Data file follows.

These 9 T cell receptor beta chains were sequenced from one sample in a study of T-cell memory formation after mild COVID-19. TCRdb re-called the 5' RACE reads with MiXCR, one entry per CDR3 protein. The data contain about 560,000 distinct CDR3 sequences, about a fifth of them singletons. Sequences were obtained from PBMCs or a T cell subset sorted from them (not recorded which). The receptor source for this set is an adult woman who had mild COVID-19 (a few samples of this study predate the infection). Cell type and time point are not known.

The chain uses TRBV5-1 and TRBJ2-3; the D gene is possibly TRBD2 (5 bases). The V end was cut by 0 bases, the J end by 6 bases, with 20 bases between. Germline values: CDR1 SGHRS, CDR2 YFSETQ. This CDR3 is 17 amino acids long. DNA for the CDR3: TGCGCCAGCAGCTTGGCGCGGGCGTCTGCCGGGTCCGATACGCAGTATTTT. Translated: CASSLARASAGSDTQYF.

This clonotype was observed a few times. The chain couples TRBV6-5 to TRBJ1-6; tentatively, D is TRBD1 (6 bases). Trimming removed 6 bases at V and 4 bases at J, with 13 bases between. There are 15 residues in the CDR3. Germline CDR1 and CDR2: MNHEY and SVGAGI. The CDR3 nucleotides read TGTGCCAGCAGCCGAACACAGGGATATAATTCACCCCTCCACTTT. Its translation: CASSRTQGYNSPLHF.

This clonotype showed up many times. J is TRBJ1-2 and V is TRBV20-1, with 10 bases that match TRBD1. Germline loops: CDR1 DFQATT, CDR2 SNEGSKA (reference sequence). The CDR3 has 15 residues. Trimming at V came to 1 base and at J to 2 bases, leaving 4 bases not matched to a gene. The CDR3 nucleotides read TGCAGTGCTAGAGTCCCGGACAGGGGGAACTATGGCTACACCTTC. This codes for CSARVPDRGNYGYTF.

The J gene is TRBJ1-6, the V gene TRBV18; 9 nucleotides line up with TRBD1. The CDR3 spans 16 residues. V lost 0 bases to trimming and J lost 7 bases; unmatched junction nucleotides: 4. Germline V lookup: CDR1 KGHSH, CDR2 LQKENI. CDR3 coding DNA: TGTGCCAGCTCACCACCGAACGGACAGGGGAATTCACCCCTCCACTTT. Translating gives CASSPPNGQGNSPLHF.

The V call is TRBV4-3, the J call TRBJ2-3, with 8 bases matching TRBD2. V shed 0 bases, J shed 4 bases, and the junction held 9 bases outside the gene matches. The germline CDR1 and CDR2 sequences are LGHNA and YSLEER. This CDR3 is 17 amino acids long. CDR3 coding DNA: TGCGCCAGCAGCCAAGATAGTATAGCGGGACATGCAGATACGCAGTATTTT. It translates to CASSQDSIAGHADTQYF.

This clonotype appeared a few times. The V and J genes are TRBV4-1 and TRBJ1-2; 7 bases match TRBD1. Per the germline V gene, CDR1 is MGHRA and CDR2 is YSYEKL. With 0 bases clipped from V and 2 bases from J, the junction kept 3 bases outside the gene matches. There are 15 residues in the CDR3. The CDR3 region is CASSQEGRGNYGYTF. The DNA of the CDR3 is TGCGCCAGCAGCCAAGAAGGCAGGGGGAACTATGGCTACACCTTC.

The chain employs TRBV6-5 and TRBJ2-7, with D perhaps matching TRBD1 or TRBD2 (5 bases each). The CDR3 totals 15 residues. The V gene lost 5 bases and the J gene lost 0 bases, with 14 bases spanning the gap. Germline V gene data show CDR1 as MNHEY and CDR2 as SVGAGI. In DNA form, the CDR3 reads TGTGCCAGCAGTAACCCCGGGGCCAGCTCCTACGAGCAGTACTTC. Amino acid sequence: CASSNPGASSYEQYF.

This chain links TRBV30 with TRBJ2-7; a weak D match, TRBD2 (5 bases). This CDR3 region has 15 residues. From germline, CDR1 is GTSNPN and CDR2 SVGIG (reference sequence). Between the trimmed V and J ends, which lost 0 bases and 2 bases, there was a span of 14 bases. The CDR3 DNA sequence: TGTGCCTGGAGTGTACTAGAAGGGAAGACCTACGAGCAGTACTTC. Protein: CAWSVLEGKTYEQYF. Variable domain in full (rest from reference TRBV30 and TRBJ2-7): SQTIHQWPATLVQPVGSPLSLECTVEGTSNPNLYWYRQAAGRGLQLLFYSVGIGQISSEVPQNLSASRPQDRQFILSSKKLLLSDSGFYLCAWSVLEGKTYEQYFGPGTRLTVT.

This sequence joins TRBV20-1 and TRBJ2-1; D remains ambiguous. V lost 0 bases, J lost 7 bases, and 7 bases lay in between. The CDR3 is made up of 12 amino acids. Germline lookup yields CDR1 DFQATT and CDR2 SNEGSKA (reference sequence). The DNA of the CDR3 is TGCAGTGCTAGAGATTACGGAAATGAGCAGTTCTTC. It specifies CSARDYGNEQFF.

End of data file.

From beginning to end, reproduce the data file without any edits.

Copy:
These 9 T cell receptor beta chains were sequenced from one sample in a study of T-cell memory formation after mild COVID-19. TCRdb re-called the 5' RACE reads with MiXCR, one entry per CDR3 protein. The data contain about 560,000 distinct CDR3 sequences, about a fifth of them singletons. Sequences were obtained from PBMCs or a T cell subset sorted from them (not recorded which). The receptor source for this set is an adult woman who had mild COVID-19 (a few samples of this study predate the infection). Cell type and time point are not known.

The chain uses TRBV5-1 and TRBJ2-3; the D gene is possibly TRBD2 (5 bases). The V end was cut by 0 bases, the J end by 6 bases, with 20 bases between. Germline values: CDR1 SGHRS, CDR2 YFSETQ. This CDR3 is 17 amino acids long. DNA for the CDR3: TGCGCCAGCAGCTTGGCGCGGGCGTCTGCCGGGTCCGATACGCAGTATTTT. Translated: CASSLARASAGSDTQYF.

This clonotype was observed a few times. The chain couples TRBV6-5 to TRBJ1-6; tentatively, D is TRBD1 (6 bases). Trimming removed 6 bases at V and 4 bases at J, with 13 bases between. There are 15 residues in the CDR3. Germline CDR1 and CDR2: MNHEY and SVGAGI. The CDR3 nucleotides read TGTGCCAGCAGCCGAACACAGGGATATAATTCACCCCTCCACTTT. Its translation: CASSRTQGYNSPLHF.

This clonotype showed up many times. J is TRBJ1-2 and V is TRBV20-1, with 10 bases that match TRBD1. Germline loops: CDR1 DFQATT, CDR2 SNEGSKA (reference sequence). The CDR3 has 15 residues. Trimming at V came to 1 base and at J to 2 bases, leaving 4 bases not matched to a gene. The CDR3 nucleotides read TGCAGTGCTAGAGTCCCGGACAGGGGGAACTATGGCTACACCTTC. This codes for CSARVPDRGNYGYTF.

The J gene is TRBJ1-6, the V gene TRBV18; 9 nucleotides line up with TRBD1. The CDR3 spans 16 residues. V lost 0 bases to trimming and J lost 7 bases; unmatched junction nucleotides: 4. Germline V lookup: CDR1 KGHSH, CDR2 LQKENI. CDR3 coding DNA: TGTGCCAGCTCACCACCGAACGGACAGGGGAATTCACCCCTCCACTTT. Translating gives CASSPPNGQGNSPLHF.

The V call is TRBV4-3, the J call TRBJ2-3, with 8 bases matching TRBD2. V shed 0 bases, J shed 4 bases, and the junction held 9 bases outside the gene matches. The germline CDR1 and CDR2 sequences are LGHNA and YSLEER. This CDR3 is 17 amino acids long. CDR3 coding DNA: TGCGCCAGCAGCCAAGATAGTATAGCGGGACATGCAGATACGCAGTATTTT. It translates to CASSQDSIAGHADTQYF.

This clonotype appeared a few times. The V and J genes are TRBV4-1 and TRBJ1-2; 7 bases match TRBD1. Per the germline V gene, CDR1 is MGHRA and CDR2 is YSYEKL. With 0 bases clipped from V and 2 bases from J, the junction kept 3 bases outside the gene matches. There are 15 residues in the CDR3. The CDR3 region is CASSQEGRGNYGYTF. The DNA of the CDR3 is TGCGCCAGCAGCCAAGAAGGCAGGGGGAACTATGGCTACACCTTC.

The chain employs TRBV6-5 and TRBJ2-7, with D perhaps matching TRBD1 or TRBD2 (5 bases each). The CDR3 totals 15 residues. The V gene lost 5 bases and the J gene lost 0 bases, with 14 bases spanning the gap. Germline V gene data show CDR1 as MNHEY and CDR2 as SVGAGI. In DNA form, the CDR3 reads TGTGCCAGCAGTAACCCCGGGGCCAGCTCCTACGAGCAGTACTTC. Amino acid sequence: CASSNPGASSYEQYF.

This chain links TRBV30 with TRBJ2-7; a weak D match, TRBD2 (5 bases). This CDR3 region has 15 residues. From germline, CDR1 is GTSNPN and CDR2 SVGIG (reference sequence). Between the trimmed V and J ends, which lost 0 bases and 2 bases, there was a span of 14 bases. The CDR3 DNA sequence: TGTGCCTGGAGTGTACTAGAAGGGAAGACCTACGAGCAGTACTTC. Protein: CAWSVLEGKTYEQYF. Variable domain in full (rest from reference TRBV30 and TRBJ2-7): SQTIHQWPATLVQPVGSPLSLECTVEGTSNPNLYWYRQAAGRGLQLLFYSVGIGQISSEVPQNLSASRPQDRQFILSSKKLLLSDSGFYLCAWSVLEGKTYEQYFGPGTRLTVT.

This sequence joins TRBV20-1 and TRBJ2-1; D remains ambiguous. V lost 0 bases, J lost 7 bases, and 7 bases lay in between. The CDR3 is made up of 12 amino acids. Germline lookup yields CDR1 DFQATT and CDR2 SNEGSKA (reference sequence). The DNA of the CDR3 is TGCAGTGCTAGAGATTACGGAAATGAGCAGTTCTTC. It specifies CSARDYGNEQFF.